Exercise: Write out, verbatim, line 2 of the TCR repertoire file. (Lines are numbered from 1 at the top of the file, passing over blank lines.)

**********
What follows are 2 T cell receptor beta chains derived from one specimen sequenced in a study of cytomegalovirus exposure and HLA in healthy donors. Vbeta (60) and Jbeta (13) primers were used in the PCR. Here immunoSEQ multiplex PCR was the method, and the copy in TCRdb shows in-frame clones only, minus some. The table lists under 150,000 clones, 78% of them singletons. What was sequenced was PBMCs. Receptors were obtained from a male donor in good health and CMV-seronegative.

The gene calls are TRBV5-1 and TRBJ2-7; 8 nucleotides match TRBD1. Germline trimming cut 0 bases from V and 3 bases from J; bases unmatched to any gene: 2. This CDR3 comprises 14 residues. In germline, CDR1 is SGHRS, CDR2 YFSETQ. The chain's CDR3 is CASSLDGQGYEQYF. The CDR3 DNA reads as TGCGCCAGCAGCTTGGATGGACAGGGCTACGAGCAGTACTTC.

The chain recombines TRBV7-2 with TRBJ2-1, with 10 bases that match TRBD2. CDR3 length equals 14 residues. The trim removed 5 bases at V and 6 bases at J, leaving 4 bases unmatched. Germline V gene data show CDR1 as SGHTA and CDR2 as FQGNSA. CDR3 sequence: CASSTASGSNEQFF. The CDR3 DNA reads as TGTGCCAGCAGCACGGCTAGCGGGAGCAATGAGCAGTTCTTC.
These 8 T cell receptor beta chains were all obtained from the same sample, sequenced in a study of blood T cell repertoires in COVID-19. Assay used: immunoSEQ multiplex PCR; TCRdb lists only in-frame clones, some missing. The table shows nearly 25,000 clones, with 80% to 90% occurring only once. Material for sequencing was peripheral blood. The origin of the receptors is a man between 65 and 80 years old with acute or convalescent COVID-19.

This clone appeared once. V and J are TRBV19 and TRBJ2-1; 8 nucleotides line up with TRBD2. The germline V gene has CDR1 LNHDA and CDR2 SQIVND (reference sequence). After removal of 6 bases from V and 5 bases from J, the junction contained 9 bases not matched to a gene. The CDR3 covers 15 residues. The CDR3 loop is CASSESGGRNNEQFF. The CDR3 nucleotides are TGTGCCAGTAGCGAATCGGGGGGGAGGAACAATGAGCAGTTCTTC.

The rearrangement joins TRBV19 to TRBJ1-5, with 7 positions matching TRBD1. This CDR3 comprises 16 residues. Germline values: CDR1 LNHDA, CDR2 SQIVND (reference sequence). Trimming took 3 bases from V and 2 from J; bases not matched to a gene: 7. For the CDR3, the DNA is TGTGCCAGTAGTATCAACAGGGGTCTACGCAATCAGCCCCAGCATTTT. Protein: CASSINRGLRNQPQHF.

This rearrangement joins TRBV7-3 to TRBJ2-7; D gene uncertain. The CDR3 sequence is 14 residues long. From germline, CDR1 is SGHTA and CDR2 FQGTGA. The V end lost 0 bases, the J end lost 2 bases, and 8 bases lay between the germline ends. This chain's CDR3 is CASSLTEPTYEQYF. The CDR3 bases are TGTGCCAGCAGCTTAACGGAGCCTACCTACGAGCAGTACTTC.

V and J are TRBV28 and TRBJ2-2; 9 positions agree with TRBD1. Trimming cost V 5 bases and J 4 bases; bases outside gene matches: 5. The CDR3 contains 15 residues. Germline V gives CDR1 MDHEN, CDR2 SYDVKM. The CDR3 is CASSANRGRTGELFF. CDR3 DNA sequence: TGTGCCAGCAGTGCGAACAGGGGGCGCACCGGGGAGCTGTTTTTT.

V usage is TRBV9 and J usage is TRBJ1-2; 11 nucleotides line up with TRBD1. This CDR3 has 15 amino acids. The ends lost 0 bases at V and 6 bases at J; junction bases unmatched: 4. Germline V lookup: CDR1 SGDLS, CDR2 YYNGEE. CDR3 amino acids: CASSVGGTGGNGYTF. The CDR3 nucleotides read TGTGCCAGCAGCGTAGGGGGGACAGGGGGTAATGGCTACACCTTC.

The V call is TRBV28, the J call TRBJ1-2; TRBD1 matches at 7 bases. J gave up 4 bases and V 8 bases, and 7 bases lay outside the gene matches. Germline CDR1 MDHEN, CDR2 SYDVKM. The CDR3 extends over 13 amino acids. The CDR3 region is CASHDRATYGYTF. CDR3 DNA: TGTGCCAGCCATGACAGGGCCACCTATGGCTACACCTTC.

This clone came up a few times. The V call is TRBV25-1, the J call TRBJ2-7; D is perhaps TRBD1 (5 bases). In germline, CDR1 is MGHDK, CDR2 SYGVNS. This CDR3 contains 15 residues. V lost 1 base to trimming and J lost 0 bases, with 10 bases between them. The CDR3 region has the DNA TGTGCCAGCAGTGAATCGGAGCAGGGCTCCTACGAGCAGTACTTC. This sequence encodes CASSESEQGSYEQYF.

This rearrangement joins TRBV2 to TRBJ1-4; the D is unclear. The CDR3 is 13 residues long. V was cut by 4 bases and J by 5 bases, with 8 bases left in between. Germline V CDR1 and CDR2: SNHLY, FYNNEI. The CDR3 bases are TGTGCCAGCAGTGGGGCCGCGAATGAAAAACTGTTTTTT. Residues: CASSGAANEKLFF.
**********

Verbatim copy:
The gene calls are TRBV5-1 and TRBJ2-7; 8 nucleotides match TRBD1. Germline trimming cut 0 bases from V and 3 bases from J; bases unmatched to any gene: 2. This CDR3 comprises 14 residues. In germline, CDR1 is SGHRS, CDR2 YFSETQ. The chain's CDR3 is CASSLDGQGYEQYF. The CDR3 DNA reads as TGCGCCAGCAGCTTGGATGGACAGGGCTACGAGCAGTACTTC.